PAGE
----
• Anu van Warmelo


One of the joys of being nomadic right now is being able to experience so many different environments, and learn from them. It was always thus! Something new to me this time in London was the Barbican conservatory. I hadn't been aware of it previously, nor its erratic opening times, so it was a real treat.,What was so striking was the sheer amount of calm created in the heart of a busy city. It just showed what was possible with a bit of imagination, sensitivity and diligence.

The Japanese have long been faced with the challenge of incorporating nature in increasingly urban environments. In books of Zen design, there are numerous techniques cited to instill a sense of harmony within the harsh lines of an office, for instance.

One technique is to have a mini-lawn at the centre of a meeting table, or several mini-lawns, by way of small wooden boxes filled with dirt and grass that can be clipped with scissors.

In this way it is the symbolism of nature in a contained environment that is required, rather than a full-blown onslaught of it. A similar technique is to have a model of an important geographical local feature, such as a mountain or a seascape. All these techniques obviously require a fair amount of aesthetic sense. A chocolate-box scene in a frame probably won't cut it.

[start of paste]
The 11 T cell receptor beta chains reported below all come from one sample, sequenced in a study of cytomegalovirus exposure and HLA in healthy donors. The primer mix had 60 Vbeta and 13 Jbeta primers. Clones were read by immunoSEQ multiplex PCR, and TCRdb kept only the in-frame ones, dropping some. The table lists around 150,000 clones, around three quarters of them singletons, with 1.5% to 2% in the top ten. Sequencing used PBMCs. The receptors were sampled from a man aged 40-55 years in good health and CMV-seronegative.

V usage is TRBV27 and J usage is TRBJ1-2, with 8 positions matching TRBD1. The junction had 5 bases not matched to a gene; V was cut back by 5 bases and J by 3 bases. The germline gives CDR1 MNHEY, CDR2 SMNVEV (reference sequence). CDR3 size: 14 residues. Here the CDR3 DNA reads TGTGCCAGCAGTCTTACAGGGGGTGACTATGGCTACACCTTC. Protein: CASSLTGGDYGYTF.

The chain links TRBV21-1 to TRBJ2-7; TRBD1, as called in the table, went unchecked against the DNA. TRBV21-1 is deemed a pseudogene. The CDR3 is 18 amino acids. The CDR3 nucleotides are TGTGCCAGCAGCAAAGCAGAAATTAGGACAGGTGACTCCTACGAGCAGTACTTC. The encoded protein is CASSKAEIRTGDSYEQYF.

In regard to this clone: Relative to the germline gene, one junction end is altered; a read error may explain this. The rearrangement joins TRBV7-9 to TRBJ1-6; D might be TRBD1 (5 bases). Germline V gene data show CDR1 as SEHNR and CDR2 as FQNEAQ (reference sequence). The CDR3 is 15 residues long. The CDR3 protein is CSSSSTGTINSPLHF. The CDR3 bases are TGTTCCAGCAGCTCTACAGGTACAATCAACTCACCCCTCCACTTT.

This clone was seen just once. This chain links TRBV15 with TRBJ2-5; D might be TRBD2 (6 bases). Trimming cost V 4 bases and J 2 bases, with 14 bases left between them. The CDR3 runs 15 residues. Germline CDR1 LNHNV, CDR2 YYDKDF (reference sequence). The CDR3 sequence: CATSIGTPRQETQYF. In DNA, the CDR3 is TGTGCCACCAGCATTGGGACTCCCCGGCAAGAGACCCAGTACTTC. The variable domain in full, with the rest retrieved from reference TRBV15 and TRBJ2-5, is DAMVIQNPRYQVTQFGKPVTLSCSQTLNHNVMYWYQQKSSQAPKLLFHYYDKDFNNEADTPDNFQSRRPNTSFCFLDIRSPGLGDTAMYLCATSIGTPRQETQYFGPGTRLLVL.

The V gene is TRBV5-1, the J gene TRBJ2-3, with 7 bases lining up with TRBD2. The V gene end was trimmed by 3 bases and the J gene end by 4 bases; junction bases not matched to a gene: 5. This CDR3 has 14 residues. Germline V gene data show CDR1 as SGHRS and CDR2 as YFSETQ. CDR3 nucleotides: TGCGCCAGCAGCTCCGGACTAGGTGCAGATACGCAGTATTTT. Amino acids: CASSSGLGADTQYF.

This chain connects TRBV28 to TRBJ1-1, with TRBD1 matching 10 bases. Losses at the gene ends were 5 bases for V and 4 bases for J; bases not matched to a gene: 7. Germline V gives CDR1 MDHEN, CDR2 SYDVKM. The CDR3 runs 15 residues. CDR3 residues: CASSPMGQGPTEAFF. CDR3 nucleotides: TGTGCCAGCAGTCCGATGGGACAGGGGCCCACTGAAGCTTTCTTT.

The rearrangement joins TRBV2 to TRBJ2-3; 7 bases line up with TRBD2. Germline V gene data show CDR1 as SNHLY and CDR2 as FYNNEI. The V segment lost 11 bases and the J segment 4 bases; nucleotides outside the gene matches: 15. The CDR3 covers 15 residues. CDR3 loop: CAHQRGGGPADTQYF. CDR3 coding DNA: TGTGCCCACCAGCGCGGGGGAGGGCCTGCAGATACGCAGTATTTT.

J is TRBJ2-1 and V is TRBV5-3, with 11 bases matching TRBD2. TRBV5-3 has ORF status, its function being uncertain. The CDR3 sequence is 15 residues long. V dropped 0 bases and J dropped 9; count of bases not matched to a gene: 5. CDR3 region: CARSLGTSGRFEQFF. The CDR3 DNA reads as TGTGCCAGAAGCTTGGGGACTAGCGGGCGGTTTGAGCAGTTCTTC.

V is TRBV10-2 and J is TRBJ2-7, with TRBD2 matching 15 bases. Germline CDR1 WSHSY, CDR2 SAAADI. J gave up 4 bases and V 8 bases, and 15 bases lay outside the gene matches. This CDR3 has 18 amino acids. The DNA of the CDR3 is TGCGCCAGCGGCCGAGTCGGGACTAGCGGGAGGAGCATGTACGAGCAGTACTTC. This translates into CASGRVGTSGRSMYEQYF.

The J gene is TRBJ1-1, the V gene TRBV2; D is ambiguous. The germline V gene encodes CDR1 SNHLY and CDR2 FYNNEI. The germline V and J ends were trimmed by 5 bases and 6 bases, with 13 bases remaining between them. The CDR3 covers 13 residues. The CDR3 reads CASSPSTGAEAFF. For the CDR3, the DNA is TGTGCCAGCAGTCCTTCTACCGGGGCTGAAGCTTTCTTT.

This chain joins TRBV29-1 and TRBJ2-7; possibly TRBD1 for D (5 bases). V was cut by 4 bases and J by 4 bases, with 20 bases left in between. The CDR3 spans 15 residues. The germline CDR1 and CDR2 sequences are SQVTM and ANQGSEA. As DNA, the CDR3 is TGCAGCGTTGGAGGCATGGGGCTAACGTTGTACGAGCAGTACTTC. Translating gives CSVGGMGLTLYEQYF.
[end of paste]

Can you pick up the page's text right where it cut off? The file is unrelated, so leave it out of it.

Bringing water into an indoor environment, of course, is a staple in Feng Shui, such as a fountain placed strategically in an entrance, or the Fortunate Blessings area of a room.

Here, the conservatory designers really went for it with a pond full of koi, the fish traditionally associated with good fortune and wealth. Above it and out of sight here, is another pond with turtles.

So, congratulations to the architects of this little oasis. May their koi inspire city designers all over the world, and bring them the good fortune and the accolades they deserve!

#aesthetics #fusui #urbanplanning #garden